Bearing these things in mind, use between 6-12 drops for an average -size room, or more if you wish.

It brings communication with the transcendent 

Take unto thee sweet spices, stacte, and onycha, and galbanum; these sweet spices with pure frankincense: of each shall there be a like weight: And thou shalt make it a perfume, a confection after the art of the apothecary, tempered together, pure and holy:

And thou shalt beat some of it very small. and put of it before the testimony in the tabernacle of the congregation, where I will meet with thee; it shall be onto you most holy.

And as for the perfume which thou shalt make, ye shall not make to yourselves according to the composition thereof; it shall be unto thee holy for the Lord.

At the temple in Jerusalem, incense was offered twice a day on the Golden Altar in the Holy of the Sanctuary, and once a year before the Ark of the Covenant in the Holy of Holies - non Yom Kippur. The ingredients a re listed in the daily Siddur, in the early section of the offerings: Stacte, onycha, galbanum, frankincense, myrrh, cassia, spikenard, saffron, costus, aromatic bark and cinnamon. Each component of the incense is said to represent part of the community of Israel, and none may be ignored.

In the Christian tradition there has been, over the millennia, much argument about the use of incense.

Adverse associations may in part have derived from the fact that Christians were forced to burn incense before images of the Roman Emperors aaas evidence of imperial loyalty, or face execution. By the fifth century it was accepted as a symbol of prayer , but fell into disfavour after the Reformation began in 1517, when Martin Luther nailed his complaints against the theological establishment to a church door in Wittenberg, Germany.

Since then, there has been a great deal of debate, not to say division, between different Christian groups on the question of the use of incense, as well as other practices. Incense is today burnt in some Anglican churches, and is of course much used in Catholic churches. Revd Allen Morris kindly, told me, on the subject of incense, that, 'There is no attempt to lay down "recipes" by the church. The requirement simply is that when burnt, the incense should be able to symbolize the sweetness  of Christ's sacrifice, as well as the prayers of the church rising to the throne of God.'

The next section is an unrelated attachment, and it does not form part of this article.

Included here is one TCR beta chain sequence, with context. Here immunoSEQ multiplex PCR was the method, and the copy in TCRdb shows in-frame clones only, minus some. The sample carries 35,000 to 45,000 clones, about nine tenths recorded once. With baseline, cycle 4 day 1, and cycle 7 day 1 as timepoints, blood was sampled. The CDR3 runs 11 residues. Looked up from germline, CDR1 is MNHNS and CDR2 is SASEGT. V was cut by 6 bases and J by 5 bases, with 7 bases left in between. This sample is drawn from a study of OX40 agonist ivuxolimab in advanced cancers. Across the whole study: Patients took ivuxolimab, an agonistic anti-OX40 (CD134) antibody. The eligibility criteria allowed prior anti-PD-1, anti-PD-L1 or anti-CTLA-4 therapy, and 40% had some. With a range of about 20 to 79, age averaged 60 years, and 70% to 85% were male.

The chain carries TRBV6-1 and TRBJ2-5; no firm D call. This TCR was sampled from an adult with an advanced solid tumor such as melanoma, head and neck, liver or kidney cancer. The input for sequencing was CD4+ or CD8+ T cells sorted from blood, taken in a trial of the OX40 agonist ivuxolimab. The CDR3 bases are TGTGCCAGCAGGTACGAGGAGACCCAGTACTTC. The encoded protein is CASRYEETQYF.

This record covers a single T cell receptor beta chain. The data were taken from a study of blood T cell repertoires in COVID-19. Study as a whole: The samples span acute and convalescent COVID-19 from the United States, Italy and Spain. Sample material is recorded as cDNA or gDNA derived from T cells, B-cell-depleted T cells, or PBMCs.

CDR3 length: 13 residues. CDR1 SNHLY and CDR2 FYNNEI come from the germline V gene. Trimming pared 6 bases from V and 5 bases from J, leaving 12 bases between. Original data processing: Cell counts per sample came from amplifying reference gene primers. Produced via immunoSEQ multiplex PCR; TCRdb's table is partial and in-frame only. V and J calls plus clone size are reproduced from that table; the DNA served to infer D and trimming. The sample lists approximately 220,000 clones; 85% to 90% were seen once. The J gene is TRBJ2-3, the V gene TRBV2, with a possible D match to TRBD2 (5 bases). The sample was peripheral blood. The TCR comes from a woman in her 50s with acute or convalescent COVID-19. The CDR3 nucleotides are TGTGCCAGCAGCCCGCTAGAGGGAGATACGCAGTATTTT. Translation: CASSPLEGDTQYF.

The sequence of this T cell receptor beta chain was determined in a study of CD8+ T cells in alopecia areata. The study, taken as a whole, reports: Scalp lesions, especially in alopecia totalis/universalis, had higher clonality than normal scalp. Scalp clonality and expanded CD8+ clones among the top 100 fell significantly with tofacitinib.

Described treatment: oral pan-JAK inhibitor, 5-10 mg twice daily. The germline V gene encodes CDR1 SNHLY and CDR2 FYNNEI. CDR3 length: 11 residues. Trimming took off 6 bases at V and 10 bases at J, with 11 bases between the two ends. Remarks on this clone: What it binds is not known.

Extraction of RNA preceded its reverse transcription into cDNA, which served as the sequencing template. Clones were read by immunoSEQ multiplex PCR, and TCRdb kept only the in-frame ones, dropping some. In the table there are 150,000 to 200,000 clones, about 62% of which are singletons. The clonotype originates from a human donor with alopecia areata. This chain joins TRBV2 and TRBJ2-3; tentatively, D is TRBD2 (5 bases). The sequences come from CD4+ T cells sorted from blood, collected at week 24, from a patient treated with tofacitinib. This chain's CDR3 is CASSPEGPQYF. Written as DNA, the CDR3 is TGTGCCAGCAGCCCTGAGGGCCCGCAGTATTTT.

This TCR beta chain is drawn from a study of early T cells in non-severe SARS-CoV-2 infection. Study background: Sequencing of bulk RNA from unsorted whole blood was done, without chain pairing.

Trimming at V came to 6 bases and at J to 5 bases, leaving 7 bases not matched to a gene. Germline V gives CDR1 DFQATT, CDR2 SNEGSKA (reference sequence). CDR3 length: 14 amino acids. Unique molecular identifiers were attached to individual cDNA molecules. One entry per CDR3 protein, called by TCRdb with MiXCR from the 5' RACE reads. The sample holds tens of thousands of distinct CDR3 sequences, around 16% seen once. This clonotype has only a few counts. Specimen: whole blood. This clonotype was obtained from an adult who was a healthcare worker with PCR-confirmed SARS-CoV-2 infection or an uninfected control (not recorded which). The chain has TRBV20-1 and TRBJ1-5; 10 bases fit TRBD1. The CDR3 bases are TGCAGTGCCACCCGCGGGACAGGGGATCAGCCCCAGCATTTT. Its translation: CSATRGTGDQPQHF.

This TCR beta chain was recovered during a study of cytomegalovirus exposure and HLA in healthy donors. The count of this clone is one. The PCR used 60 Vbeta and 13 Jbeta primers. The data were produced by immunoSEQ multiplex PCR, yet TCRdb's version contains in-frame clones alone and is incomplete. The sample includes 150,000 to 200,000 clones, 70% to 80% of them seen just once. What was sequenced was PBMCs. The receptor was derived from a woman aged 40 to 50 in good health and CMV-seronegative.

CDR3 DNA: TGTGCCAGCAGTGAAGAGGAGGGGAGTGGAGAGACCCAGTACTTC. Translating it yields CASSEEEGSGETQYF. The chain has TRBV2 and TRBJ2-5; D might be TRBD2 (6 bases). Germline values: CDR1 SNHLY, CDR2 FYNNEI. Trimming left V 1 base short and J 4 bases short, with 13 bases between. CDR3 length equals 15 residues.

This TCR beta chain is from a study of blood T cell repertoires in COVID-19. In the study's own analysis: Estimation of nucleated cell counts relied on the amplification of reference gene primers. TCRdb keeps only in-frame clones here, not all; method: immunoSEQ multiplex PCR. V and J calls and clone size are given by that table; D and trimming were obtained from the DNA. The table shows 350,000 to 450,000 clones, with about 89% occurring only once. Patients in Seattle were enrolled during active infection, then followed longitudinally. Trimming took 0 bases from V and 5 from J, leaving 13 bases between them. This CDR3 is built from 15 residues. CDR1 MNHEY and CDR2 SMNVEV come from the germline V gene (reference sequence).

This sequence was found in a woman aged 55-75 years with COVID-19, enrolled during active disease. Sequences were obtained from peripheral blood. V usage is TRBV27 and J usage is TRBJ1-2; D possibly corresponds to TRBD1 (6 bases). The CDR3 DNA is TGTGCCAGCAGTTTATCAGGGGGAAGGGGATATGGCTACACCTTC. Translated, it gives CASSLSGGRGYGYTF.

Let my prayer be set forth before Thee as incense. 

Psalm 141:2

Greek Orthodox churches offer up incense every day, as well as at Eucharistic and sacramental worship. 'On a less formal level', explains Gregorios Archbishop of Thyateira and Great Britain, 'incense is used in the homes in a simple ritual in the morning and at sunset when a member of the household(usually the lady of the house) will offer prayers and incense in front of the family's icons and will take the incense into each room of the house and also incense the members of the family. Even in those households where the daily offering of incense has less emphasis, the incense will be offered  at sunset on Saturday and great festivals - sunset being the beginning of the new day in the Orthodox Church and therefore the beginning of the feat.

There are many types of incense used in homes around the world, such as incense sticks or cones and aromatic plant material placed on burning charcoal. People have different reasons  - secular as well as sacred - for burning fragrance in their environment. 

It's been used to 'fumigate' against insects and disease; simply as a perfume, for helping focus during meditation and when offering prayers. Whatever form it comes in, incense gets its aroma from the aromatic molecules of the plant materials from which it is derived - essential oils. When incense is burnt, there can be a great deal of smoke, which some people enjoy. 

For those who don't essential oils provide another option.

There are many ways of using essential oils  in an enclosed environment, but the most usual means is in a diffuser. How much essential oil you use will depend on the strength of the aroma required, the size of the area, and the power of the essential oil(s) being used.

Bearing these things in mind, use between 6-12 drops for an average -size room, or more if you wish.

  • It brings communication with the transcendent
  • It purifies mind and body.
  • It removes uncleanliness.
  • It keeps you alert
  • It can be a companion in the midst of solitude.
  • In the midst of busy affairs, it brings a moment of peace.
  • When it is plentiful, one never tires of it.
  • When there is little, still one is satisfied.
  • Age does not change its efficacy.
  • Used every day it does no harm. 

Ten Virtues of Koh (incense) compiled in the sixteenth-century Japan  

Reference: The Fragrant Heavens: V.A.Worwood